The holiday season is upon us, and for parents and guardians everywhere, that means a lot of extra financial stress. While many will try to make sure their children are unaware of the additional financial strain, other children understand their family’s financial situation differs from that of their classmates and peers. The holidays provide an opportunity to discuss what income inequality is with kids. Tania DaSilva, a child, youth, and family therapist, tells Parentology how parents and caregivers can explain this to their children while helping to keep the holiday magic alive.
Awareness of Income Inequality
Yes, kids may already be astutely aware of differences in financial means between themselves and other kids. Sometimes, it’s actually the adults who need to tune into these divides and how the gift-giving process can cause issues.
“This time of year is a great time to reflect on our potential impact on others through what we purchase for our children around the holidays and how we display that purchase,” DaSilva says. “It doesn’t mean you need to adjust what you buy — it’s your money you can do with it what you please – but it’s a great time to explore socioeconomic status, empathy, and privilege with your children.”
DaSilva suggests amping up your family’s awareness by:
- Practicing a general audit of their surroundings, considering friends, family, and community members financial situations to develop their financial awareness.
- Reflecting on beliefs, behaviors, narratives, wording, and expectations around money matters and gifts as it pertains to what they are modeling and normalizing for their children.
- Being mindful of language and usage of money, gifts, and financials. Are you using money and gifts as a fear tactic or as an extension of their value? Sayings like this could have you putting a monetary value on the child’s worth or on how they evaluate their happiness and success:
Wants Versus Needs
The holidays can add an additional layer to financial differences. It’s also a time to key into how those differences may be impacting those around us throughout the year.
“Parents can speak to and teach their children about income inequality, empathy and privilege by teaching children the difference between wants and needs as these two things get blurred,” DaSilva suggests. “If children and teens understand the basic requirements of care (i.e food, shelter, clothing), they’ll start seeing the rest as a want (i.e designer clothes, a big house, treats). This can lead us into a discussion about our ability to afford our wants, and others potentially not being able to do the same.”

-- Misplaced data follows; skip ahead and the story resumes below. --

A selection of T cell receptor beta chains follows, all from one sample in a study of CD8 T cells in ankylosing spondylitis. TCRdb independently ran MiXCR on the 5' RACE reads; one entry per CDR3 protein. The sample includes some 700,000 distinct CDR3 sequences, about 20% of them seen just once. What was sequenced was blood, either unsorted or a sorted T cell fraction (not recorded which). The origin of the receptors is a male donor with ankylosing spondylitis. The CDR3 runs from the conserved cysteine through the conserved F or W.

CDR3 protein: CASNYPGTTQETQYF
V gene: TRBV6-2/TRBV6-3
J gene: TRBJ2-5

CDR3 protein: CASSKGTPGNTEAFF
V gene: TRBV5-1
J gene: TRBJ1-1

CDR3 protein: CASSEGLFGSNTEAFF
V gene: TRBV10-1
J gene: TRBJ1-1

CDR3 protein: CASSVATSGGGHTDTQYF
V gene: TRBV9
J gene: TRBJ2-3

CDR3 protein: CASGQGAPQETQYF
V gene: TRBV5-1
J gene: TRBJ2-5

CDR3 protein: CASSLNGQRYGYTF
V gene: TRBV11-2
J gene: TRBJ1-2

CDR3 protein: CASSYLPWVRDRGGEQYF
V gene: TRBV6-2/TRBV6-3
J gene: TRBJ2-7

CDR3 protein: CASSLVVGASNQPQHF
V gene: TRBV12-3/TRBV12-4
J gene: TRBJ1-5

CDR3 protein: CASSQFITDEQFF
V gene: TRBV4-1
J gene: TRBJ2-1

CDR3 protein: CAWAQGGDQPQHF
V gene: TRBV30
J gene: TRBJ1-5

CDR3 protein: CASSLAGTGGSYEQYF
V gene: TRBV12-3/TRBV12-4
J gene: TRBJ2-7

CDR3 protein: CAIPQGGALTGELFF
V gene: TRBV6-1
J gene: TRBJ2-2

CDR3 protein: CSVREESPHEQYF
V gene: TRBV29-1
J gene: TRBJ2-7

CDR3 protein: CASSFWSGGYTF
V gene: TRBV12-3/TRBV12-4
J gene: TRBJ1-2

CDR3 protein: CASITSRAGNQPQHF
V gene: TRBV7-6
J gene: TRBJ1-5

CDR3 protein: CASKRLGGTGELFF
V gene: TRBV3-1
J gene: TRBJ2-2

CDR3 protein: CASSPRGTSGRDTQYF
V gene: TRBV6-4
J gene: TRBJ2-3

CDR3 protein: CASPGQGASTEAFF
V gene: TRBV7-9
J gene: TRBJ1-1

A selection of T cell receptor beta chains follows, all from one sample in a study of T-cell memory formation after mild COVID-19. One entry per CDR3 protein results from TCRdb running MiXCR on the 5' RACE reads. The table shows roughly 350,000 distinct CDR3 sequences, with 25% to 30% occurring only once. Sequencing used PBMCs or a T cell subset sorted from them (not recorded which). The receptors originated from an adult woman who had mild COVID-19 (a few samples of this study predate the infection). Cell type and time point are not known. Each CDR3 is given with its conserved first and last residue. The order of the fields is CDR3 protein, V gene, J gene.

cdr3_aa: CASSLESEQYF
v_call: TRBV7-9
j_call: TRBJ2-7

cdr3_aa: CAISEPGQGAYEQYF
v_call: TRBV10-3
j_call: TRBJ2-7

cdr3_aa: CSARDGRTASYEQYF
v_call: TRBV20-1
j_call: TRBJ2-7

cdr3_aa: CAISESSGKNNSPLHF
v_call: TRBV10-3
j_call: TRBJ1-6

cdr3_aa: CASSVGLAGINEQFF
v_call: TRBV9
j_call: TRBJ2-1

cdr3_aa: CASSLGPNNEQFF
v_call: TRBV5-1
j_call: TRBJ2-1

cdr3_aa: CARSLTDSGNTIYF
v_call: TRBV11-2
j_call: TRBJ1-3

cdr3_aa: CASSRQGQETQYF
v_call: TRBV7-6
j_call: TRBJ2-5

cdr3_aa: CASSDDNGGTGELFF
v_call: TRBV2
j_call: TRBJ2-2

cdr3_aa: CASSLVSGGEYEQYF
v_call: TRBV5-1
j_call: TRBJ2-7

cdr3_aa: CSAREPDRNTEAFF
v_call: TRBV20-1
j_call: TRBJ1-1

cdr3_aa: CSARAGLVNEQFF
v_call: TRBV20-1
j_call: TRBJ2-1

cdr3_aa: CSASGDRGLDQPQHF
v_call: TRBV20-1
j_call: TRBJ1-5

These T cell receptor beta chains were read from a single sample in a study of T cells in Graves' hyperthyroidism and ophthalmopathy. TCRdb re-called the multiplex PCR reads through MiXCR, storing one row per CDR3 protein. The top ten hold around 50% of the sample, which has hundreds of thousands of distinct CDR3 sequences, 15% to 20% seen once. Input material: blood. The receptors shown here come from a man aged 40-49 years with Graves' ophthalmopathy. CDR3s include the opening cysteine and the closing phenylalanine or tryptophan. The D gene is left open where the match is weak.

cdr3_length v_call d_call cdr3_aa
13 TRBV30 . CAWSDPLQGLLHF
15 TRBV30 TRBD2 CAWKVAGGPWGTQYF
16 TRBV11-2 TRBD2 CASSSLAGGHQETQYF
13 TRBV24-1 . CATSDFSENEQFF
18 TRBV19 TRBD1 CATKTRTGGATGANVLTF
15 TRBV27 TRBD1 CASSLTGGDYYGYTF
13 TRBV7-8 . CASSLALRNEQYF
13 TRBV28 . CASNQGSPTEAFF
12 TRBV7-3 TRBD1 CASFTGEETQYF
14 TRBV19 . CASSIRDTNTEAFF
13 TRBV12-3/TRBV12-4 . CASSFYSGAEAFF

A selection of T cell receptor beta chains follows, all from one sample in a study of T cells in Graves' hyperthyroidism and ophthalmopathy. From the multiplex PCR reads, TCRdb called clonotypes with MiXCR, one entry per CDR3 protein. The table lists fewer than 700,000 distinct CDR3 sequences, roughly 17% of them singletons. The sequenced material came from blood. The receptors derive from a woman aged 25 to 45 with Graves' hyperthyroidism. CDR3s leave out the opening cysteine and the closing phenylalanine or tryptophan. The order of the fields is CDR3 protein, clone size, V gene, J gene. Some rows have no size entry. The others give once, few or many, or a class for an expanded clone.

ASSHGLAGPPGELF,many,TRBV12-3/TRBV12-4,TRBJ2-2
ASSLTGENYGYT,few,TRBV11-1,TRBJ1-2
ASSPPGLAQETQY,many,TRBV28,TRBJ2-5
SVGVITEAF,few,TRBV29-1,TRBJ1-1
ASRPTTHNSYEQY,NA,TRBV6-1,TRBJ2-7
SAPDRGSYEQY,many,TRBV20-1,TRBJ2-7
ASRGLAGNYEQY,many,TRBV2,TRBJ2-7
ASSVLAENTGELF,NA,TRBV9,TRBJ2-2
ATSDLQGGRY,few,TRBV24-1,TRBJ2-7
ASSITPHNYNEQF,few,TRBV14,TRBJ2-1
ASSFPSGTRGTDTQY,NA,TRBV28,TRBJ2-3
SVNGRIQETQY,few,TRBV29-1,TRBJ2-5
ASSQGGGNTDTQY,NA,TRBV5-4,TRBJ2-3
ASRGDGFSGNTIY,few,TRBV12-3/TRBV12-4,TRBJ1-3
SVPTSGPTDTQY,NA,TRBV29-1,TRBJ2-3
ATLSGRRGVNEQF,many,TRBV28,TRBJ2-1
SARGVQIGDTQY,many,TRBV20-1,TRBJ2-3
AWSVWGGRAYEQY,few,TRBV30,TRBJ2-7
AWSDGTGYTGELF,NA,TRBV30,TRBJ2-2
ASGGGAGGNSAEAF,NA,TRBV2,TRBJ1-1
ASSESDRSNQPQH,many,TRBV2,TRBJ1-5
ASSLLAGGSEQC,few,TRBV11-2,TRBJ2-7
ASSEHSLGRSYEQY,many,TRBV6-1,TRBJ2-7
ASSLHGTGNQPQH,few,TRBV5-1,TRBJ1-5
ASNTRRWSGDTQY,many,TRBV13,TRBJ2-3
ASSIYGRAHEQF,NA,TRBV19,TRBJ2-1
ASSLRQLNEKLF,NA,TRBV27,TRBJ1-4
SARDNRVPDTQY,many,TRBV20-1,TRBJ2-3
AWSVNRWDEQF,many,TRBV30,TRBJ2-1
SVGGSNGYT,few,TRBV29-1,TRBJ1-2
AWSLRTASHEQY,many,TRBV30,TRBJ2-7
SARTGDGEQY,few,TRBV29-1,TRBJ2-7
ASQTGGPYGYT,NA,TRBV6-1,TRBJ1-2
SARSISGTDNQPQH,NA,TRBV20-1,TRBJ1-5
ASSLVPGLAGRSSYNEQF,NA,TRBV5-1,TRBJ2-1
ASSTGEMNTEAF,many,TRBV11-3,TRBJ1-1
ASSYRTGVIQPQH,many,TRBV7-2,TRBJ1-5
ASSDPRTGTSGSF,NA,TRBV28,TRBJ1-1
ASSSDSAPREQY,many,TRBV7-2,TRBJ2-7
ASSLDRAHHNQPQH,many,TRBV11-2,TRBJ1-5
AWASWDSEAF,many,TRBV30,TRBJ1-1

DaSilva says it’s also important to explore the grey area of needs and wants. “Yes, we need clothes, but we don’t need designer clothes; we want designer clothes,” she gives as an example. “Explore this with your children by prompting them to note the difference between wants and needs regularly.”
Additionally, we can examine trade-off costs. For example, if we spend money on one thing, we won’t have it for something else. For some families, this means deciding between food or a gift. This is something you can practice in grocery stores or while making a Christmas list. Provide choices even if you can afford both by saying, “We don’t need both items, so you pick which one you’d like over the other.” This teaches children about the value of money and the trade-off of spending.
Defining What’s Considered a Gift
Another way DaSilva offers for getting the concept of income inequality across — labeling gifts as feelings and experiences, as well as materialism. “Highlight how happy they are to see their entire family and how much they enjoy the time they spend with them as a gift,” she suggests during the holidays. “It’s helpful to have children think about how some families might be having a wonderful time over the holidays together, which is a gift, but not getting materialistic gifts.”
Opening up the conversation with people outside the family offers additional viewpoints. “We always encourage children to ask friends about their favorite part of the holidays versus what they got as a gift,” DaSilva says. “This allows the person to take the lead; if they say I got to see my grandparents, we can ask questions about that experience instead of about the gifts under the tree.”
“It’s essential to expand on what a gift is: love, quality time, positive feelings etc.,” DaSilva adds, “so when your child is in a situation like this they can still see the other gifts a child received.”
Creating teachable moments is impactful, as well. “Volunteer locally, sponsor a family, send care packages to soldiers or others in need, visit a nursing home or hospital, serve meals to the homeless, donate your time in addition to money to a good cause,” DaSilva lists.
DaSilva points out, “By doing this, we expose our children to the differences in the world and give them hands-on learning to develop new perspectives.”
Income Inequality: Sources
Tania DaSilva, a child, youth, and family therapist